God on their side

September 29, 2003

No, you have not missed any WW’s since Harry Potter (25/8). The fault has been entirely on my part as this past month has been particularly hectic, beginning with global YWAM meetings in Singapore – from which I haven’t quite caught my breath back yet.

Sometimes I feel like a refugee in techno-land as I struggle to keep up with latest technologies, and to prevent my mailbox from overflowing and bouncing messages amidst an overcommitted season of travel, meetings and speaking engagements.

And there’s so much I had wanted to write about: John Dawson’s inauguration in Singapore as president, upcoming leadership structure changes in YWAM, themes of “Synergy”, the University of the Nations workshop in Singapore (including children at risk, clean water needs, and justice issues), YWAM and ship ministries, lessons from Europe’s hot summer, the Olympic prayer summit in two weeks, requests from Baghdad for DTS training, a forum with the Dutch PM and others on norms and values, and more…

I’m slowly resurfacing, but to win myself a little more time, I’m forwarding to you an editorial that appeared in the NY Times this weekend, giving a different slant on the role of evangelical missionaries in today’s world.

God on Their Side
Published: September 27, 2003

APUTO, Mozambique
Mention the words “evangelical missionary,” and many Americans conjure up an image of redneck zealots’ forcing starving children to be baptized before they get a few crusts of bread. In reality, the wave of activity abroad by U.S. evangelicals is one of the most important ‚Äî and welcome ‚Äî trends in our foreign relations. I disagree strongly with most evangelical Christians, theologically and politically. But I tip my hat to them abroad.
In a house beside the filthy garbage dump here in Mozambique’s capital, a 17-year-old named Sonia Angeline was giving birth in early June. She had no doctor and no midwife, and after four days in labor, she was a hairsbreadth from becoming one more Mozambican woman to die in childbirth.
“We didn’t have money to pay for a taxi to go to the hospital,” Ms. Angeline recalled, noting that her family savings at any moment are typically worth about 10 cents. Her mother, Isabel, says that if the baby still hadn’t come after another day, well, she would have continued to wait.
Fortunately, at that moment Katrin Blackert, a 23-year-old volunteer for Iris Ministries, an American mission, dropped by as part of her regular visits to children living at the dump. Miss Blackert rushed Ms. Angeline to the hospital, paid the bill for the emergency Caesarean out of her own pocket (O.K., it was only $4), and saved the life of both mother and baby.
The help was extended solely on the basis of need, for Ms. Angeline doesn’t attend church. Moreover, Ms. Angeline is living in a new home built by Catholic missionaries to replace her old thatch hut ‚Äî not because she’s a Catholic, but because she’s needy.
Evangelical missionaries are controversial because they’re very aggressive about gaining converts, so they antagonize long-established religions and create rifts in communities. Critics say they’re bribing the poor with food to persuade them to change their faith. There is some of that. Iris Ministries offers meals with its Sunday services, and that’s one reason they’re well attended. When local people come to seek cash for medicine or food, they usually get the handout ‚Äî but only after they join in prayer.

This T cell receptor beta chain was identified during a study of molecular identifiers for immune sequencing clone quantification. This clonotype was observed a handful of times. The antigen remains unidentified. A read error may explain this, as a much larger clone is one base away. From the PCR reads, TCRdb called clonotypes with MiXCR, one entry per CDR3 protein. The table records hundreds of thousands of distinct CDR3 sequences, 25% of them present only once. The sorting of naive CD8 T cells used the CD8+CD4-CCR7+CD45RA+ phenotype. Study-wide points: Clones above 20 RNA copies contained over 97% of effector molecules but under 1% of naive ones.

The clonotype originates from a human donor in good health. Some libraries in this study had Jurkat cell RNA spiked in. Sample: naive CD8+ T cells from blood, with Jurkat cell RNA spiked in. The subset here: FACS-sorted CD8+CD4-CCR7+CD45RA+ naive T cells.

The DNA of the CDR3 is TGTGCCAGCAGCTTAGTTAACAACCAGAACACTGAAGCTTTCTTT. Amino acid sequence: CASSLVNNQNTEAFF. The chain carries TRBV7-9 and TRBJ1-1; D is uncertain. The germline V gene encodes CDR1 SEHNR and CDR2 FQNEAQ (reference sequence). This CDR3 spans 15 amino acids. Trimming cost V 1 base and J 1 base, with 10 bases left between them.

But I’m convinced that we should all celebrate the big evangelical push into Africa because the bottom line is that it will mean more orphanages, more schools and, above all, more clinics and hospitals. Particularly when AIDS is ravaging Africa, those church hospitals are lifesavers.
“In most of Africa, these are the cornerstone of the health system,” said Helene Gayle, who directs AIDS work for the Bill & Melinda Gates Foundation. “In some countries, they serve more people than the government health system.”
The evangelicals abroad are mostly pragmatists, not ideologues, so they should be a good influence on the Christian Right. While fundamentalists in America blindly oppose condom distribution, evangelicals in Africa see their friends dying of AIDS. They thunder against sexual immorality — but often hand out condoms.
“We don’t condone adultery, but we’re pragmatic enough to see the country we live in,” said Steven Lazar, who runs Iris Ministries’ orphanage. He notes that in nearly all of the Christian weddings he attends in Mozambique, the bride is pregnant.
One of the evangelicals’ most important influences is in combating the second-class status of women and girls by evangelizing not only for God, but also for equality of the sexes.
Pentecostalists, who make up one of the fastest-growing sects, preach faith healing and raising from the dead, but they also give a substantial voice in church to ordinary village women. And that in turn empowers women in the home and community.
“In our Mozambican culture, women don’t have an active voice in the family,” explained Ana Zaida, who teaches Bible school. “But in Christian life, we discover that not just the husband but also the wife can have a role. . . . So the wives fight to transform their husbands.”
At the end of my interview, Mr. Lazar prayed for me — and came pretty close to asking the Almighty to ensure that I wrote a nice column. The episode underscored the difference between my world and his.
Yet while it sounds strange to say so, evangelicals may be Africa’s most important feminist influence today. And how can one not welcome their growing presence as Ms. Angeline tells of her rescue and cradles a lovely baby girl ‚Äî not surprisingly, named Katrin.
source: www.nytimes.com/2003/09/27/opinion/27KRIS.html

Till next week then,

Jeff Fountain

Till next week,

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